If you’re wondering to yourself, why do I cry when I get yelled at, you’re not alone.
Yelling can evoke strong emotions like sadness, anger, and distress.
Many of us have experienced crying or losing control when someone raises their voice in criticism or anger.
This instinctive reaction is the body’s way of responding to the stress and perceived threat set off by yelling.
In this post, I will explore why we may cry when yelled at, the psychological impact it can have, coping techniques, and when to seek professional help.
Understanding Emotional Responses to Yelling
As a clinical psychologist, I often encounter clients with strong emotional reactions when someone yells at them.
Crying in response to yelling is a natural reaction for many people.
When we feel threatened or criticized harshly, it can bring up feelings of shame, hurt, and shock that lead to tears.
Crying helps us release some of the overwhelming stress and tension that builds up when being yelled at.
The Emotional Impact of Being Yelled At
Being the recipient of yelling can be highly distressing. It may evoke emotions like sadness, anxiety, anger, humiliation, and defensiveness.
The intensity and volume of yelling triggers our fight-or-flight response, releasing stress hormones that cause strong feelings.
If we don’t find a healthy outlet for these emotions, they can linger and cause mental health issues over time.
Psychological Effects of Yelling
How Yelling Triggers Emotional Reactions
When someone yells, the loud volume and aggressive tone tend to put us on high alert.
We may feel under attack, unsafe, or fearful, even if that was not the intention.
This automatic response kicks our emotions into overdrive.
Long-Term Psychological Consequences of Yelling
Being frequently yelled at can chip away at our self-esteem, performance, and mental wellbeing.
In childhood, verbal abuse like yelling can even alter brain structure and function.
Setting healthy boundaries and limits on yelling is important.
Coping Mechanisms for Emotional Outbursts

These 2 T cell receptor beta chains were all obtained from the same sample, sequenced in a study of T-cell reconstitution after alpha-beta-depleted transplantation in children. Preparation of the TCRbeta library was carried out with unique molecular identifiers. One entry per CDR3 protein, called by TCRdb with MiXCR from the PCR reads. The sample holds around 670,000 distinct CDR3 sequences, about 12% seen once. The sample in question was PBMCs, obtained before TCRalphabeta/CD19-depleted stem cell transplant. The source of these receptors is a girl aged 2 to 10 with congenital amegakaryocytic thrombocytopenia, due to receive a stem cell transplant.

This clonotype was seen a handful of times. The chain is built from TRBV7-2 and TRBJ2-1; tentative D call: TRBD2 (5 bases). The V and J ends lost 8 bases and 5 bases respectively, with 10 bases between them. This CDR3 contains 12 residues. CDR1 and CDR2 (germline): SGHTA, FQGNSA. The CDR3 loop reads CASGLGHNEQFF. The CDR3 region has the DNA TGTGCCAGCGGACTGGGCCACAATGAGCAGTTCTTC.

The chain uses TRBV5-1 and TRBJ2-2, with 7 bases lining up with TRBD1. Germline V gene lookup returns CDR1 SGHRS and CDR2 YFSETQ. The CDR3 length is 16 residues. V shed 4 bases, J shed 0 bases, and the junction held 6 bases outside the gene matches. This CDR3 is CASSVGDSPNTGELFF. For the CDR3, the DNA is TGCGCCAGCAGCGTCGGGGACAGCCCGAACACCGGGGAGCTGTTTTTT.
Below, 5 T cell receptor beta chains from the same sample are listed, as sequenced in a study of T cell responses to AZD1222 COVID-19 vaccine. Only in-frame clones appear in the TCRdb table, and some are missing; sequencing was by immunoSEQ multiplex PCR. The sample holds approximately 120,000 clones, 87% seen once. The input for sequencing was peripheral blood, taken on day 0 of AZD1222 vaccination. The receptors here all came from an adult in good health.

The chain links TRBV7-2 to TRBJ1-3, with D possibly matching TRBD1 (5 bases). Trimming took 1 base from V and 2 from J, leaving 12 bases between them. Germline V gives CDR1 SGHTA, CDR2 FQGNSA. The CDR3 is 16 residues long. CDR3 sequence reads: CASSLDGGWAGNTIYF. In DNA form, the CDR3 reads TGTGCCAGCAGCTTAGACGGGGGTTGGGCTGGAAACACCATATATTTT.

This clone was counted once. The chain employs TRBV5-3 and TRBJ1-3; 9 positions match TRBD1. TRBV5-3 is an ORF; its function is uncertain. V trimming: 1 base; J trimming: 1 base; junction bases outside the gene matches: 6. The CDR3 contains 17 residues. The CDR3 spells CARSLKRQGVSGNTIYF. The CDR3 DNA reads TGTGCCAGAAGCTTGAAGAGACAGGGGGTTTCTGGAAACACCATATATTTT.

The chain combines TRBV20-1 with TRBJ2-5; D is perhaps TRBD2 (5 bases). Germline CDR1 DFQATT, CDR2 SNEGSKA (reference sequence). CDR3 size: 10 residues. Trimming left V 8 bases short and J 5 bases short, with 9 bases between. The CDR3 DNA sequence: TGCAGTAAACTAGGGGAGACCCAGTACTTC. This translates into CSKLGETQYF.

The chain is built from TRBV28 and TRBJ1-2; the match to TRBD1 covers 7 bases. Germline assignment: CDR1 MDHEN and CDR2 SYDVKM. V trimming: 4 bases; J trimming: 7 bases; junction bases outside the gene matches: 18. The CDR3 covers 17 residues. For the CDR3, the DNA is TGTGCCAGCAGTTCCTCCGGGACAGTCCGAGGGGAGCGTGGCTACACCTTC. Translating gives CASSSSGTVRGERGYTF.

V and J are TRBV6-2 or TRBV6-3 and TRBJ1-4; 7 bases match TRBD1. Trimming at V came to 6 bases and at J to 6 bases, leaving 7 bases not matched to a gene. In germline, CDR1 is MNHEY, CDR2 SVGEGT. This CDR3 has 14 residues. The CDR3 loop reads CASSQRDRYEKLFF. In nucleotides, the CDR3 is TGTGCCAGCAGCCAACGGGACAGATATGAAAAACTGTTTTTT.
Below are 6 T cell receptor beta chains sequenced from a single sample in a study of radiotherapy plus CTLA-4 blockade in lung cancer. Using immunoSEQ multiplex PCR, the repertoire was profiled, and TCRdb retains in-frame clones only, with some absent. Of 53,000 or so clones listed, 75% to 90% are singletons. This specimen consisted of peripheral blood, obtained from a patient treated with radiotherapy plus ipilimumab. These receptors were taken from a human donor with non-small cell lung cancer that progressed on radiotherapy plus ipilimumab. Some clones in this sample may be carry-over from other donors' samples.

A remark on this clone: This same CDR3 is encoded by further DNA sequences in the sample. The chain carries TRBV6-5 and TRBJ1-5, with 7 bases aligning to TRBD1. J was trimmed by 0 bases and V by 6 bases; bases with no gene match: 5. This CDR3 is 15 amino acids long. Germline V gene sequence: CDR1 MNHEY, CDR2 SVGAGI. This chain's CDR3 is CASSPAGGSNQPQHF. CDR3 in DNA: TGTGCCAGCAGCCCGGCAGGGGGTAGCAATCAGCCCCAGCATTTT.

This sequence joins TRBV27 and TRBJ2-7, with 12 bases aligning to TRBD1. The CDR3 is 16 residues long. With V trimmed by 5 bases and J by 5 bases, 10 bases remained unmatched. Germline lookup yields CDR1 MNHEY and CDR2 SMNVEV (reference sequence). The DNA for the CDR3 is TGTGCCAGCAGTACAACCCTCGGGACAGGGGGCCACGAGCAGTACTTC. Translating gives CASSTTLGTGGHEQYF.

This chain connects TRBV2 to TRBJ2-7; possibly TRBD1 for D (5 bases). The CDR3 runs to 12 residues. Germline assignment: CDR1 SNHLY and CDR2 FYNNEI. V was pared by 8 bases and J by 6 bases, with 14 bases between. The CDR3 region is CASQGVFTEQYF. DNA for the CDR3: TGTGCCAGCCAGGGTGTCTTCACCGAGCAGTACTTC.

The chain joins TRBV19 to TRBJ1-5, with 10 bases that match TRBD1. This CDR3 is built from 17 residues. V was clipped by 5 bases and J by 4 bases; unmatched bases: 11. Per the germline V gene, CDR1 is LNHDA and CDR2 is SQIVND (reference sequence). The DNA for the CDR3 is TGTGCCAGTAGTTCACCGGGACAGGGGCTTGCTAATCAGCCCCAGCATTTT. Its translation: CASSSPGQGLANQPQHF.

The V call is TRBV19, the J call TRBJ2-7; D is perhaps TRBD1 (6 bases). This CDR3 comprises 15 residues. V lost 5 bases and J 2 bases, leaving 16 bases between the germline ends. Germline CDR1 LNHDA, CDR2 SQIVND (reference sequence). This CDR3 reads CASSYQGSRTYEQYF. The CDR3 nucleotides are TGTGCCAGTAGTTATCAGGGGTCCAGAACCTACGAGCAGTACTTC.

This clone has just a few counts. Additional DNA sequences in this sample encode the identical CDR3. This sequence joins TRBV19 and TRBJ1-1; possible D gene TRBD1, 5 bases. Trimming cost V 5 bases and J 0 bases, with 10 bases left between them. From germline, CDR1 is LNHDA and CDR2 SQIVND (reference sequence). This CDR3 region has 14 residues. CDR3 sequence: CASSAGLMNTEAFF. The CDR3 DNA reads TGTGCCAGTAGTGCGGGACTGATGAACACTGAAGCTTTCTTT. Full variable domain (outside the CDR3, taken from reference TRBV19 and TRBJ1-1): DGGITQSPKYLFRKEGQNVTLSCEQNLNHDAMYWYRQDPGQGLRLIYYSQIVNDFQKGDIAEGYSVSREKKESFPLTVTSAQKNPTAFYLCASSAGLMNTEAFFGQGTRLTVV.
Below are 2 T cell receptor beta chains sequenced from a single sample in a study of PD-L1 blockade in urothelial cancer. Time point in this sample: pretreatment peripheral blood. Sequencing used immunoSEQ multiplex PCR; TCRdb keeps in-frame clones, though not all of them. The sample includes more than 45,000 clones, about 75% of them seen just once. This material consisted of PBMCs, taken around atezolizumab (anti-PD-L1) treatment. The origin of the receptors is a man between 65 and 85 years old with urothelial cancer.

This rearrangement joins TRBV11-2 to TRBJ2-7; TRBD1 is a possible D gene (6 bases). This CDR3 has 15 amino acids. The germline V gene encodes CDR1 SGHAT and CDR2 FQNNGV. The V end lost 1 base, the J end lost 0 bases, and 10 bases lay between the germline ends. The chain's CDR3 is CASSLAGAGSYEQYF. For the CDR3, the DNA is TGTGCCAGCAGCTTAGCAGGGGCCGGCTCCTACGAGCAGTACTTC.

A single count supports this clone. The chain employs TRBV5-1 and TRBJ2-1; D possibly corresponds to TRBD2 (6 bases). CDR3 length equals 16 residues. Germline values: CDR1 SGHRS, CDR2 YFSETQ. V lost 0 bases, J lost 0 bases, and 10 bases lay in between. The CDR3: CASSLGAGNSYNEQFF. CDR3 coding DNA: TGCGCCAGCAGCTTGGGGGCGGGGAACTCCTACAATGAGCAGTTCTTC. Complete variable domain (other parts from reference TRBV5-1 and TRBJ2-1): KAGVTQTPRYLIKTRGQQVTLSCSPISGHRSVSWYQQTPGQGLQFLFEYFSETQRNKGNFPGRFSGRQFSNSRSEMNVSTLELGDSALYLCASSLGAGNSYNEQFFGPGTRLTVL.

Strategies to Control Tears When Angry
If you tend to cry when someone yells at you, try taking deep breaths, focusing on your values, and walking away if possible.
Bringing conscious awareness to your physical reactions can help you feel more in control.
Reframing the situation in a more positive light may also help deter an emotional outburst.
Your tears are not something to be ashamed of, but rather a natural alert that your nervous system is flooded.
Reframing this reaction as helpful biological signaling can start to reduce any shame or frustration you feel about your emotions.
When you find yourself getting flooded, pause and focus on taking some deep centering breaths.
Benefits and Drawbacks of Crying in Anger
Crying can help release pent-up emotions and restore emotional equilibrium.
However, it may also reinforce yelling if the person seeks that response.
Staying calm and addressing the underlying issue is often more productive.
Everyone is different – accept your reactions while working to develop coping strategies.
Managing Reactions to Yelling
How to Respond Calmly When Yelled At
It’s challenging, but replying gently and asserting boundaries can help diffuse the situation.
For example, “Please don’t yell. I’m here to listen when we can speak calmly.”
Deep breathing and focusing on your core values are also helpful coping skills when being yelled at.
If you feel too activated to respond calmly in the moment, that’s understandable too.